Rediff Logo Chat Banner Ads Find/Feedback/Site Index


The Barnett Rubin Chat

Barnett Rubin (Mon Nov 18 20:27:26 1996 IST):

OK, While I was gone there were a lot of questions. About ethnic cleansing in Badghis: yes the news reports indicate that Pashtuns are fleeing to Herat and Turkmen north, some of them to Turkmenistan. It is vey hard to speculate from a distance about complex events on the ground. So far there has been little ethnic cleansing outside of kabul. The Taliban have not expelled anyone from Herat, and Pashtuns and Uzbeks were living in Kunduz and Taliqan when I visited them last January. The Taliban military successes: a combination of the loss of legitimacy of the jihadi leaders, especially the small commanders who became corrupt tyrants, and also Saudi money and Pakistani assistance. According to some reports I cannot confirm, resistance melted away when people were paid. But of course during the jihad it was not so easy or cheap to buy people because they believed in what they were fighting for. Now they do not. Massoud retreated, I think, because when the Taliban took Sarobi they were close to cutting off his supply lines from Panjsher.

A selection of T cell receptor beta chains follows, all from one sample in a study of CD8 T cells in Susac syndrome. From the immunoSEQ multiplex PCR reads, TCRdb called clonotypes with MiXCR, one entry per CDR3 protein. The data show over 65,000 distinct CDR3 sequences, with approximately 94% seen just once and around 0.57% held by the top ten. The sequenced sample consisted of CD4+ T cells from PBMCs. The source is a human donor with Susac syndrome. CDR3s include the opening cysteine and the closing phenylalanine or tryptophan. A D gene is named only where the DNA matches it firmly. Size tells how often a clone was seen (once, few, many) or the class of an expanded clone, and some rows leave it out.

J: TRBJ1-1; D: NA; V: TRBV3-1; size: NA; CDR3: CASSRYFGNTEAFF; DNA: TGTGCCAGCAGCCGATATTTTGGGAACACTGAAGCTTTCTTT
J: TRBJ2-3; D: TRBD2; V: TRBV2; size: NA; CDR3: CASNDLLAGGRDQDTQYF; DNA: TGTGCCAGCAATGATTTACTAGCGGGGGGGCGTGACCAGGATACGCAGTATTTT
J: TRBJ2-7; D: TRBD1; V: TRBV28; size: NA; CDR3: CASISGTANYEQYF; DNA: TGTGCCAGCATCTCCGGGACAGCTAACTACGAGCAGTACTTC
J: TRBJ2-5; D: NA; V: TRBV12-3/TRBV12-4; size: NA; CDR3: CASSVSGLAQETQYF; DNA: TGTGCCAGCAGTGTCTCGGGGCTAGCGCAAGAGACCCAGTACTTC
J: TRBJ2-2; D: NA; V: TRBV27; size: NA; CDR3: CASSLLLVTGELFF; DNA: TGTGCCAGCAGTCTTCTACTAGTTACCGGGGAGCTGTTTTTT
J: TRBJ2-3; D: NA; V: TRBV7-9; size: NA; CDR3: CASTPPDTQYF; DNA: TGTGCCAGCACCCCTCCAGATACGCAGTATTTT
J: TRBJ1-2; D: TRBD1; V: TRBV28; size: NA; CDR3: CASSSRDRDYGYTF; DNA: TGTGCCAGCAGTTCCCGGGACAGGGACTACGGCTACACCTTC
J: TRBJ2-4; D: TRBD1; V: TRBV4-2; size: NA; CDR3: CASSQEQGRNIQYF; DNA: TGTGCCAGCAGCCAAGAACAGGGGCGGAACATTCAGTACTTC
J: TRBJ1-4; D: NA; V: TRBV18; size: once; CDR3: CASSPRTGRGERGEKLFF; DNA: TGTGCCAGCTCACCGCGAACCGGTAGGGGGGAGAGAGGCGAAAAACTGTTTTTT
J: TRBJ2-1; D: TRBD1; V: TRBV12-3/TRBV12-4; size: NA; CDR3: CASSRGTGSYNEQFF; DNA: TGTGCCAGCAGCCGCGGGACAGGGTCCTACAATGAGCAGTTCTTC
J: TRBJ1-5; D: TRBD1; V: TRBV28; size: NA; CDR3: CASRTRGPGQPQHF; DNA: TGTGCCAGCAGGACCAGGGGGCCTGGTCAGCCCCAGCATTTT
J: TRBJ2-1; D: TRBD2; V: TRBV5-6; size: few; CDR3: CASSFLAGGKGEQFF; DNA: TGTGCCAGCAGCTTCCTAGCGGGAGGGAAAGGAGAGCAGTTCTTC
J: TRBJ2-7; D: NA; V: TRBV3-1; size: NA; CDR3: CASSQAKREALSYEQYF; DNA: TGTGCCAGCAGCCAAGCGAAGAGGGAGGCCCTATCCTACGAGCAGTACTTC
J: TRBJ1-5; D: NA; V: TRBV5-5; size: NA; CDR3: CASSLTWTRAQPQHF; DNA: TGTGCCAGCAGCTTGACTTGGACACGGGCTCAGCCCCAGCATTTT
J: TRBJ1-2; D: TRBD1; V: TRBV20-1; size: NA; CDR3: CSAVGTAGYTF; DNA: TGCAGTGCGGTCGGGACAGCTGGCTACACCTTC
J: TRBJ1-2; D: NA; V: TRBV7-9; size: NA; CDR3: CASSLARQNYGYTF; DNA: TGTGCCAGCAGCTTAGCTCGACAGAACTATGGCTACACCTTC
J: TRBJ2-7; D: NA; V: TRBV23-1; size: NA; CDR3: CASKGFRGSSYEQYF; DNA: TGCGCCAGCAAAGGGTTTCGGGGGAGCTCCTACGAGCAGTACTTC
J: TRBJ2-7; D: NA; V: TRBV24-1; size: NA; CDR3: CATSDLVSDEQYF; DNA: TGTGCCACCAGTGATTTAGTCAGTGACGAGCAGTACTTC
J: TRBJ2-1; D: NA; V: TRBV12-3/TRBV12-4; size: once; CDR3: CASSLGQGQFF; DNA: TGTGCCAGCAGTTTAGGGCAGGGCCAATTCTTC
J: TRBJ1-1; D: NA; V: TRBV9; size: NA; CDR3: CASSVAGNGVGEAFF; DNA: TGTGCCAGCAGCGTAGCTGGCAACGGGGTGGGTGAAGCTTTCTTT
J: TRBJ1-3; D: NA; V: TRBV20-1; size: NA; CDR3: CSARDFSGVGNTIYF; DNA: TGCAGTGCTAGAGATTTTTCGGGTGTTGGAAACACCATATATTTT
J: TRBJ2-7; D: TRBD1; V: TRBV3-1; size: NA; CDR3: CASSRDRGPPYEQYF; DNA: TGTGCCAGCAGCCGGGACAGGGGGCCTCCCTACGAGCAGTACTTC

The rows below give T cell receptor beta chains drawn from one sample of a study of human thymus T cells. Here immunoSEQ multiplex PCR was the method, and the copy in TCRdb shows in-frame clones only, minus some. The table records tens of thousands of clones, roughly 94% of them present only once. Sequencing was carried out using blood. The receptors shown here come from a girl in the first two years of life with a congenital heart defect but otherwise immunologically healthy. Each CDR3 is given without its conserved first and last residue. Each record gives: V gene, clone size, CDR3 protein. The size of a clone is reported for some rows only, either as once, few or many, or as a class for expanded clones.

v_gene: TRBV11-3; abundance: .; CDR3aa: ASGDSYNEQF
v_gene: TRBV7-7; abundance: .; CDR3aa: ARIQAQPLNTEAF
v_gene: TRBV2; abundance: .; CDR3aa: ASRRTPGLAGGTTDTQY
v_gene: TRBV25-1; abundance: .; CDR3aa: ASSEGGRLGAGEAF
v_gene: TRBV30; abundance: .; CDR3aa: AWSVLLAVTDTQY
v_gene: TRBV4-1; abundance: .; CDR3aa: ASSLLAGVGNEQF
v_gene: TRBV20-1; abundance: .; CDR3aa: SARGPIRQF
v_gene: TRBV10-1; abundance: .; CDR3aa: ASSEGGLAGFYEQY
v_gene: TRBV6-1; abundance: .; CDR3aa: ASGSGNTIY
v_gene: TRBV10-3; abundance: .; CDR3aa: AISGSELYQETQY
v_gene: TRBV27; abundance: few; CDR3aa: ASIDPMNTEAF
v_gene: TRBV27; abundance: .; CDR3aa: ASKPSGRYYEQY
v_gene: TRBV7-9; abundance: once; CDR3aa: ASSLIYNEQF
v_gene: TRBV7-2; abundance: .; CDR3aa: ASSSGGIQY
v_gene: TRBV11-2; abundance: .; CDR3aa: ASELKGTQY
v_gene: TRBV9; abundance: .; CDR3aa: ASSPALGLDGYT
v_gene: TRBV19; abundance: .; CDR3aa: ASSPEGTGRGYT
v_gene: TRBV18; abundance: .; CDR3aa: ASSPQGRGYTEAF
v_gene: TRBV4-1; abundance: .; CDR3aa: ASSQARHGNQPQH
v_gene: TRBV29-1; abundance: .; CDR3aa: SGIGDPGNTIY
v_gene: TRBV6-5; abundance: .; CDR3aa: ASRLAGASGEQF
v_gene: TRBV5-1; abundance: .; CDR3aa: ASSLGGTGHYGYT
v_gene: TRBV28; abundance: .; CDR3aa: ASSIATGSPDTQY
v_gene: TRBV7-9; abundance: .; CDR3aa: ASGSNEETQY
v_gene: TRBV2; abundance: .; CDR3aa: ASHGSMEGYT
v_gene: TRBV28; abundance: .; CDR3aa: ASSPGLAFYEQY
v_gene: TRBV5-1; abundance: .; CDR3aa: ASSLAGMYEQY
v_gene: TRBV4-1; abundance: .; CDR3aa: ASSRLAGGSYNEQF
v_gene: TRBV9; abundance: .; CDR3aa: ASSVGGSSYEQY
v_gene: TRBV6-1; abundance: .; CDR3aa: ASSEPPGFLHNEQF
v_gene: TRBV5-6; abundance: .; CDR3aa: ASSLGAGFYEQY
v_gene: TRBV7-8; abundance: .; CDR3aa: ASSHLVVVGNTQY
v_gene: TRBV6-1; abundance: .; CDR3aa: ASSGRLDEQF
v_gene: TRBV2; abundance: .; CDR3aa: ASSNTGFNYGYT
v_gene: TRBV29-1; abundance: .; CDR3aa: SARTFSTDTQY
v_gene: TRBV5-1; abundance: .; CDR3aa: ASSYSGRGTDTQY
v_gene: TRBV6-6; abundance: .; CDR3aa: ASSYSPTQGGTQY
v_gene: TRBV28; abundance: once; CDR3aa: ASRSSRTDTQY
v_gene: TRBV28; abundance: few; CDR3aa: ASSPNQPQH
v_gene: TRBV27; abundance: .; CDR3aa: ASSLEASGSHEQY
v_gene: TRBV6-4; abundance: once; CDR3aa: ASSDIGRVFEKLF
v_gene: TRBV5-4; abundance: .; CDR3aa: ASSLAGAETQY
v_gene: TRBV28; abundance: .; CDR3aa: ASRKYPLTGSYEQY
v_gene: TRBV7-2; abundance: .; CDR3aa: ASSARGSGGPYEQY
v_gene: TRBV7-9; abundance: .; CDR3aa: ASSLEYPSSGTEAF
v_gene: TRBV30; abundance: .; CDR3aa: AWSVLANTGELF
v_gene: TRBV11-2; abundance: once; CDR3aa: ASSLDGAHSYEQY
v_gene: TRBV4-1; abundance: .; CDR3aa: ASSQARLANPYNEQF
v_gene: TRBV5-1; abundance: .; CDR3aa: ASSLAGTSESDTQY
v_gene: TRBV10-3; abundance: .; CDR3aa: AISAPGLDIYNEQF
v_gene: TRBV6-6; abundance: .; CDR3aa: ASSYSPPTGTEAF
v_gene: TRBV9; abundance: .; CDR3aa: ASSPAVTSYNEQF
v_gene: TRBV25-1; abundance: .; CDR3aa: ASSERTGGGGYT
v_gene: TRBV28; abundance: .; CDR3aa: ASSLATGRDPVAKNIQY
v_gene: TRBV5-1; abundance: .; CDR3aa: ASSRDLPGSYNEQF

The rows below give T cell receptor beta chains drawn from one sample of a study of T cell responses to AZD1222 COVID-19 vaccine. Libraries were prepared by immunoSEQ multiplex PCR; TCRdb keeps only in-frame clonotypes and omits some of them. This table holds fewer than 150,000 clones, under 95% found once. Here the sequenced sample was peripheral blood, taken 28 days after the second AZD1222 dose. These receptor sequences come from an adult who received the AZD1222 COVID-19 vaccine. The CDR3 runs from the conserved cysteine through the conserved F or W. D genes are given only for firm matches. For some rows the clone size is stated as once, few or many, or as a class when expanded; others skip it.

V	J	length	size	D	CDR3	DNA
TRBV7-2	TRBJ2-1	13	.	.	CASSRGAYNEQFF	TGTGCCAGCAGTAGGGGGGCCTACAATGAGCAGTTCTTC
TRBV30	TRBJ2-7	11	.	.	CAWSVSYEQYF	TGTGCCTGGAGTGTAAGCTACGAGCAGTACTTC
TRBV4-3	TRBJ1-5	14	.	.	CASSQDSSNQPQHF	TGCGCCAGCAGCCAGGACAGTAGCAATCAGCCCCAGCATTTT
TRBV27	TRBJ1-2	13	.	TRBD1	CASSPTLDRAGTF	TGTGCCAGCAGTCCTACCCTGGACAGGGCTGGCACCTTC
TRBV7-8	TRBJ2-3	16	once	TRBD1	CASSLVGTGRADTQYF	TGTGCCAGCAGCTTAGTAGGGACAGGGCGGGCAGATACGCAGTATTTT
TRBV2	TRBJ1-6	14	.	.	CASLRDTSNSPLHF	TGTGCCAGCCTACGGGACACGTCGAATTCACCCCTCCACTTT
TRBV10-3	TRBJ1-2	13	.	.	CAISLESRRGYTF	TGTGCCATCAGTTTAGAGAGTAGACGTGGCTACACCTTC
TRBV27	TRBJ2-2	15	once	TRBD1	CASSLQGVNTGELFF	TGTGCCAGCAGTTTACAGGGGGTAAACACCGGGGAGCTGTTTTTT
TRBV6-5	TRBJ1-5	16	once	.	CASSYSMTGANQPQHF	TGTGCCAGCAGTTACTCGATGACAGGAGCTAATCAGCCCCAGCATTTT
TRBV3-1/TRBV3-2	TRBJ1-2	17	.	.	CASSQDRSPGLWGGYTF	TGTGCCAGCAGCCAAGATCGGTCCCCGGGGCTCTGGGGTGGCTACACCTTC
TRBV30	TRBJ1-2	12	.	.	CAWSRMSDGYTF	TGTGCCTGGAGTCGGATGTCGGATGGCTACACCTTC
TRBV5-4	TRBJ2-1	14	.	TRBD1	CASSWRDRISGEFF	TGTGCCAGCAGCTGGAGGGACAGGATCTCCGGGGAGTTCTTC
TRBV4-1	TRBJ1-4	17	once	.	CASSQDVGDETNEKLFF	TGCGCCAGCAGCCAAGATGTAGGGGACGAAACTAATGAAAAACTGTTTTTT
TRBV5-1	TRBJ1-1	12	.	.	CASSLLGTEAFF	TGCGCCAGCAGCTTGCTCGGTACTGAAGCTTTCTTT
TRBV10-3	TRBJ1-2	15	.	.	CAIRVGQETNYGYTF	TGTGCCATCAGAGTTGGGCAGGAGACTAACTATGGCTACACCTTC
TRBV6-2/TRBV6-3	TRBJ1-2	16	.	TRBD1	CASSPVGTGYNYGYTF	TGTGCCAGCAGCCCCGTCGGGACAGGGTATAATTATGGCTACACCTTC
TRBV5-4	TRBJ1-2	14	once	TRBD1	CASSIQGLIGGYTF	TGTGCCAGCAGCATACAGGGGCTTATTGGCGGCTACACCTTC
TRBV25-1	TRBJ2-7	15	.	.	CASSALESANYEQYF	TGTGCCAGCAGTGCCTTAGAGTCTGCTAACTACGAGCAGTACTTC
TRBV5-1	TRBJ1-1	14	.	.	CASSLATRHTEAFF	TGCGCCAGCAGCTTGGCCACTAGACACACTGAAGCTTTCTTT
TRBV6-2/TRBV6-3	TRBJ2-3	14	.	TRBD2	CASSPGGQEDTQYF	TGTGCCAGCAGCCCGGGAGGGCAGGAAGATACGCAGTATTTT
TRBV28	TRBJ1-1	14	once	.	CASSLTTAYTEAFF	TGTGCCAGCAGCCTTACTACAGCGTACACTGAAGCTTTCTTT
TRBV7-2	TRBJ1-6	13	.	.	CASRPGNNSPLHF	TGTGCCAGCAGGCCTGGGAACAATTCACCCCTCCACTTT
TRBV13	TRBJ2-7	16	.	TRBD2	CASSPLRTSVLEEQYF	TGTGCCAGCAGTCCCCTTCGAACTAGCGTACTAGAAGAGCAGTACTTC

A N Ray (Mon Nov 18 20:28:32 1996 IST):

Do you believe the Central Asian republics, India, Iran and Russia overestimated their initital response to the Taliban? The summit in Alma Ata...I felt they should have waited a while before rushing into a huddle and giving the impression that these mullahs were a danger to mankind? Are they a danger to mankind?

Bilquis Khan (Mon Nov 18 20:29:19 1996 IST):

hould the ascent of the taliban not be disturbing to the US? Why then is the US taking such a neutral stand? Is it because the Rabbani regime was backed by Iran. I believe the Saudi renegade sponsor of terror was spotted in Kabul along with a Pakistani intelligence officer. So days The Sunday Telegraph. Does that not bother the US? What is the rationale for the US stand?

Kabuliwallah (Mon Nov 18 20:30:49 1996 IST):

Do you believe a section of the Pakistan army inspired by then interior minister Nasrullah Babar fought alongside the Taliban and ran their campaign? What happens now that Babar is kicked out?

A N Ray (Mon Nov 18 20:33:55 1996 IST):